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What Are Saline Nasal Drops?

A bulb syringe, which can be used to deliver saline nasal drops.
Some individuals may experience hives as part of an allergic reaction to saline.
A sinus nasal wash can be made by dissolving table salt in water.
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  • Written By: N. Madison
  • Edited By: Bronwyn Harris
  • Last Modified Date: 24 September 2014
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Saline nasal drops are a liquid solution that can be dropped into the nose for a variety of reasons. For example, these drops may be used to treat nasal congestion caused by colds and allergies as well as to irrigate the sinuses. They are also used to moisten dry parts of the nose, and some doctors recommend them for use after nasal surgery. These drops are often used by people who want to treat congestion without ingesting medication.

The saline solution used in nose drops is made by dissolving sodium chloride, or table salt, in water. Sodium chloride is considered safe not only for nose drop preparations, but also for making chlorine to use in treating water and preserving food. Saline is widely used in health preparations for everything from replacing lost fluids in dehydrated patients to storing contact lenses.

Finding saline nasal drops typically requires a trip to a drug or grocery store. The drops are sold in ready-to-use form and usually provide instructions that detail how often they should be used and how many drops a patient should place in his nose. However, some people prefer to make their own drops in order to save money. Others want to avoid the additives found in many commercial preparations. Some commercial saline nasal drops contain such additives as benzyl alcohol, iodine, and benzalkonium sodium.

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For those who prefer to make their own saline nasal drops, the process is fairly simple and involves stirring about 1 teaspoon (4.92 milliliters) of non-iodized salt into one cup (236.58 milliliters) of water and boiling the mixture for about 10 minutes. After boiling, it’s important to keep the solution sterile, preventing the introduction of harmful substances into the body. For this purpose, a person may sterilize a glass jar and use it to store his nasal drops, sealing it with a lid. Once sealed, it can be stored for about 30 days, though it should be used within 48 hours of opening the jar. A patient can then use a clean bulb syringe to withdraw solution from the jar and place a couple of drops, or the number recommended by a doctor, in each nostril.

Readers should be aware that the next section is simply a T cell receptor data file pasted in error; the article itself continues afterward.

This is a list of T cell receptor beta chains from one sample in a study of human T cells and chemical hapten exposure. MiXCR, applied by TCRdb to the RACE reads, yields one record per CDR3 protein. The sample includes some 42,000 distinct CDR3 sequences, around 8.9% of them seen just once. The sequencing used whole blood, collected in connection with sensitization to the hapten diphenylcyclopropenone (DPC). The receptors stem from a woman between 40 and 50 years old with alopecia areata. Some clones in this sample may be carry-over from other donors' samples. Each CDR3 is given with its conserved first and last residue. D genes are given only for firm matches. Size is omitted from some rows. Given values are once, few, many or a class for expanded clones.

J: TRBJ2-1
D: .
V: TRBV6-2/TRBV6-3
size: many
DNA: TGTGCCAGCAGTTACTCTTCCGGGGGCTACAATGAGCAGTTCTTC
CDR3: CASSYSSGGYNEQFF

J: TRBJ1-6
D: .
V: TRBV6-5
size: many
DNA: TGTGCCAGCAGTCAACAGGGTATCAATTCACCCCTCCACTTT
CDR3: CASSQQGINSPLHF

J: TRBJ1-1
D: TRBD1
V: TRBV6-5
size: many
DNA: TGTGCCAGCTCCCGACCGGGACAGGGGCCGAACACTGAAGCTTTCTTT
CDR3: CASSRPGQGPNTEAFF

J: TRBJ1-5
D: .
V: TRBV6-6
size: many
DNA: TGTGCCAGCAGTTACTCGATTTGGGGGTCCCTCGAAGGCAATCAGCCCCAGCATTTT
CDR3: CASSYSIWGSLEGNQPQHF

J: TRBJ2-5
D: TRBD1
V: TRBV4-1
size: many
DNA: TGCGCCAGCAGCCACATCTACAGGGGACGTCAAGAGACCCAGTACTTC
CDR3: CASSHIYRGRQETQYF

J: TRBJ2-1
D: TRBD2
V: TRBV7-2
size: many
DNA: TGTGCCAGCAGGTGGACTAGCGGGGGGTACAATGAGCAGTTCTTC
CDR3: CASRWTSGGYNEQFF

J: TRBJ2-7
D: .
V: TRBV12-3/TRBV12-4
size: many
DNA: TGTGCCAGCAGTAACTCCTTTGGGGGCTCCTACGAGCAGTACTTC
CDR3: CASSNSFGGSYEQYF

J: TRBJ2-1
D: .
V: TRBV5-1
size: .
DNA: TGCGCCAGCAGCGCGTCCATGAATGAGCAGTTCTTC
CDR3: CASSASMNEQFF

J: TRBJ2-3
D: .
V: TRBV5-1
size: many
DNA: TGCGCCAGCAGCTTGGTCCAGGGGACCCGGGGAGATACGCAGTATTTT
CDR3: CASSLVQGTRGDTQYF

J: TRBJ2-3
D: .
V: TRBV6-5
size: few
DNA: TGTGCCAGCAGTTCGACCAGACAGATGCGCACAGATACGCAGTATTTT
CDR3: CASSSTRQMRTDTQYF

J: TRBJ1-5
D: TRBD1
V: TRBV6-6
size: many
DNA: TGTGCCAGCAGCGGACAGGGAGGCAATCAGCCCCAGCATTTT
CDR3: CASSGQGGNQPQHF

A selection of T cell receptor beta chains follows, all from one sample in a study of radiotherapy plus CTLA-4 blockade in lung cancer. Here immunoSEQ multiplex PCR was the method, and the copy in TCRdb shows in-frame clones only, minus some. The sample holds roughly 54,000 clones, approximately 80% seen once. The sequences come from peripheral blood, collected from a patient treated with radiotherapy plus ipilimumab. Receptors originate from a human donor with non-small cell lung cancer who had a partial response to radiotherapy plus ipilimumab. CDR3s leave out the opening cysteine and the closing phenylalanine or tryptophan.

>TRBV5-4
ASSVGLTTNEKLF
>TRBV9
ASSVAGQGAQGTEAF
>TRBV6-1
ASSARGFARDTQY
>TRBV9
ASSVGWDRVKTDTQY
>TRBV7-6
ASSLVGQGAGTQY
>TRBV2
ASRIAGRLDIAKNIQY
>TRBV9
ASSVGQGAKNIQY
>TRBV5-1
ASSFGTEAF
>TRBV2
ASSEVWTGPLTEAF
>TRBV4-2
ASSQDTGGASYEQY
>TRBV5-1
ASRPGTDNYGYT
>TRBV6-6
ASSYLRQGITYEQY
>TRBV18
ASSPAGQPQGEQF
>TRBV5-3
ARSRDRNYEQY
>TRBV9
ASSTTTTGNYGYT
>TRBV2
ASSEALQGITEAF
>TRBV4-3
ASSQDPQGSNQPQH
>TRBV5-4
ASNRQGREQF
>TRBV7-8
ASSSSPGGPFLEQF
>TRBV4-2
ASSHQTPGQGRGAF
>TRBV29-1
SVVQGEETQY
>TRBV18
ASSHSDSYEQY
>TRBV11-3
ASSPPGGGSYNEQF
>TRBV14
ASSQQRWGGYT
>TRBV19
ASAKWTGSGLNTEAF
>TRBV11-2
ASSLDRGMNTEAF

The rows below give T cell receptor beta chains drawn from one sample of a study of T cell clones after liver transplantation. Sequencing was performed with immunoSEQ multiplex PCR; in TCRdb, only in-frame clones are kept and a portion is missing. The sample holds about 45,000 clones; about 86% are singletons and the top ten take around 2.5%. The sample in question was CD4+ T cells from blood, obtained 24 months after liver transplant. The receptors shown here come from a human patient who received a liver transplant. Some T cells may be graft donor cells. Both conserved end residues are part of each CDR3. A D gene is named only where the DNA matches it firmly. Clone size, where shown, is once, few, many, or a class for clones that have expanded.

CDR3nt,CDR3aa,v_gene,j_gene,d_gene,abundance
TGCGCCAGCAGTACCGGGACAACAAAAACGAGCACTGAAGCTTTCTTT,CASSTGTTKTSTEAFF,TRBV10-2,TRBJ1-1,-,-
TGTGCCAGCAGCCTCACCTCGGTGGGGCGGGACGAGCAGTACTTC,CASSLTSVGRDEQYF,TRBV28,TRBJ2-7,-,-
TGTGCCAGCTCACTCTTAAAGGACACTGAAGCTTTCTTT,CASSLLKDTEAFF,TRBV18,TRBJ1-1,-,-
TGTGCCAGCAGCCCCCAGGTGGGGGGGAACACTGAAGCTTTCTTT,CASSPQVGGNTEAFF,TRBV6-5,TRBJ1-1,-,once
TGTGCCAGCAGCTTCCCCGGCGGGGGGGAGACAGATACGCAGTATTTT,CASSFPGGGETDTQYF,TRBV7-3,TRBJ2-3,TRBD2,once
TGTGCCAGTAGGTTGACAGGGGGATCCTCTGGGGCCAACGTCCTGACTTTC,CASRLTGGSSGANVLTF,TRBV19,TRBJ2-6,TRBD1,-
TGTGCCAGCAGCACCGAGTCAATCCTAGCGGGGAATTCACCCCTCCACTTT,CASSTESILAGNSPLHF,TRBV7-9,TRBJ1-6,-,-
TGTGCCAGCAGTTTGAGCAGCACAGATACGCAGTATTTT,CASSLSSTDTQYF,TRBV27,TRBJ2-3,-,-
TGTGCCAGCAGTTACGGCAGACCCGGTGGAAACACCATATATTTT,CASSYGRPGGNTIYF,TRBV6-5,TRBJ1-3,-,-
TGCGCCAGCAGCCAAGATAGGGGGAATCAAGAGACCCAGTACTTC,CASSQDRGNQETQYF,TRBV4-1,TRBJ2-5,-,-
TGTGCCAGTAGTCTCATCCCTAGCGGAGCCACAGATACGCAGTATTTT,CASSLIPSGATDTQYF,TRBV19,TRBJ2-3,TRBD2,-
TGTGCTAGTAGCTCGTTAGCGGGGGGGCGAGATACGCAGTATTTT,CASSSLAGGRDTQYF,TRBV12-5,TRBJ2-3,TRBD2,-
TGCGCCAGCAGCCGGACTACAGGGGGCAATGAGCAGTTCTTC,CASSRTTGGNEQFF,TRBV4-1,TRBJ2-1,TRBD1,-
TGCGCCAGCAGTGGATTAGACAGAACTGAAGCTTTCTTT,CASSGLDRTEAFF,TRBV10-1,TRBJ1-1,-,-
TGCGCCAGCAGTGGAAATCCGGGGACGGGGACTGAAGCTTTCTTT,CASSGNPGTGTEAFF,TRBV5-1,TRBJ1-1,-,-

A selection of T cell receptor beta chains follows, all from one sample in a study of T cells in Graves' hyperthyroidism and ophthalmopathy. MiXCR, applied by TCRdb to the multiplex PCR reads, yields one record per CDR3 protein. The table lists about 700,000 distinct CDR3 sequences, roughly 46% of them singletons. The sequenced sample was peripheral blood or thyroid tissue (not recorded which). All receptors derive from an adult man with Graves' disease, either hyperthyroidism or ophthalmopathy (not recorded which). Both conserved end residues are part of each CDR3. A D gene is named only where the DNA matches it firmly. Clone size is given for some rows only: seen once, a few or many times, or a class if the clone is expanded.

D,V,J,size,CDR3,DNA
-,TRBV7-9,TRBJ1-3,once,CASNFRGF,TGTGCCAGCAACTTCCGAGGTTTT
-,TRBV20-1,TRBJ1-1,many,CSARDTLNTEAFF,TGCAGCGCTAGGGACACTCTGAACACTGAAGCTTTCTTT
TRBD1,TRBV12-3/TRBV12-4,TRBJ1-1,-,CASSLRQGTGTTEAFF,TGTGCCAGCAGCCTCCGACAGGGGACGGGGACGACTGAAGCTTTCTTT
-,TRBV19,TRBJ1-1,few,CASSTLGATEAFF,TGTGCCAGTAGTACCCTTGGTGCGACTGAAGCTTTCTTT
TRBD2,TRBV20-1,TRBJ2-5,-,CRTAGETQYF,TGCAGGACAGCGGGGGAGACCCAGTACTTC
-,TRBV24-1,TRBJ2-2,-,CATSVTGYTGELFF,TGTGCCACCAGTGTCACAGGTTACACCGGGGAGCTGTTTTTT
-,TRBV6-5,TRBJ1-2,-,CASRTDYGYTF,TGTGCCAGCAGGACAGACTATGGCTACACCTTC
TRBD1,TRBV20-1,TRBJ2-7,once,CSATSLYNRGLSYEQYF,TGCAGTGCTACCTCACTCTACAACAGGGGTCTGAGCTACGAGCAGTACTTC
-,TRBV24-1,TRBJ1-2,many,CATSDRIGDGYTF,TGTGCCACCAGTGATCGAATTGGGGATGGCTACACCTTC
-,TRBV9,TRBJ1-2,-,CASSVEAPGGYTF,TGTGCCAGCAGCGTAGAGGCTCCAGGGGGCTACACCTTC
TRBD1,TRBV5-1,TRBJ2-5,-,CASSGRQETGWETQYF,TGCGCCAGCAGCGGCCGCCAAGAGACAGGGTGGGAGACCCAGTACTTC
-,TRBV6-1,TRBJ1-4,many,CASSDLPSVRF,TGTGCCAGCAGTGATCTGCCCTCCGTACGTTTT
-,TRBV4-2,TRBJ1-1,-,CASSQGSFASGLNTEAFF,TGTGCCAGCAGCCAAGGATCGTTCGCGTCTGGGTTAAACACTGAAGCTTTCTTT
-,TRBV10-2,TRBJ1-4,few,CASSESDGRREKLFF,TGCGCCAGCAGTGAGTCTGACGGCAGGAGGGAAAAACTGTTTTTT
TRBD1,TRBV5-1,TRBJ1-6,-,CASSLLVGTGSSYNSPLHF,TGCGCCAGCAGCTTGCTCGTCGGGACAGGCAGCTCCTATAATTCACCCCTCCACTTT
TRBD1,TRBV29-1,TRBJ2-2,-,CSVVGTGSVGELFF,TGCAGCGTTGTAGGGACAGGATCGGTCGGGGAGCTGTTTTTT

Though most people use saline nasal drops without problems, some people note burning when they use them. This burning may be more likely to develop when using commercial preparations that contain additives rather than homemade varieties or saline solutions without added chemicals. Additionally, some people may have an allergic reaction to saline, which may include hives, itching, swelling of parts of the face, or breathing problems.

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ElizaBennett
Post 3

@dfoster85 - That's a good idea! I had a similar experience. And my baby was all congested, too, because of having been a surgical birth. Somehow, they brought the saline nasal drops for my infant right away and I had to wait and wait. (Each person has to have his or her own bottle, of course.)

The drops are a good thing for a new or expectant mom to have on hand. There's not a lot you can do for a stuffy baby, but the drops soften up the congestions so baby can work it out. (It also makes it easier to use the nasal aspirator, but the latest word is that those should be used very, very sparingly. I admit, I usually just used my pinky nail to get out boogers!)

dfoster85
Post 2

If you are going to make your own saline nose drops, you might want to use distilled water. I actually haven't tried making my own drops, but I used to do nasal rinsing. I would buy the packets at the store and then mix them up at home. When I used unfiltered tap water, I would get terrible burning, and while boiling the water sterilizes it, it is of no use at all for removing minerals. Distilled water, which you can buy by the gallon at the grocery store in the water aisle, has had these impurities removed and it's more comfortable for some people.

I would encourage anyone who is going into the hospital to have surgery or give birth or really anything where you might wind up on oxygen to throw some normal saline nasal drops in your bag before you leave. I had to have oxygen following a long labor and C-section, and it dried out my nose something awful. Then I hate to wait for my doctor to *prescribe* saline and for the nurses to get it to me, which took hours. I wish I'd just brought some!

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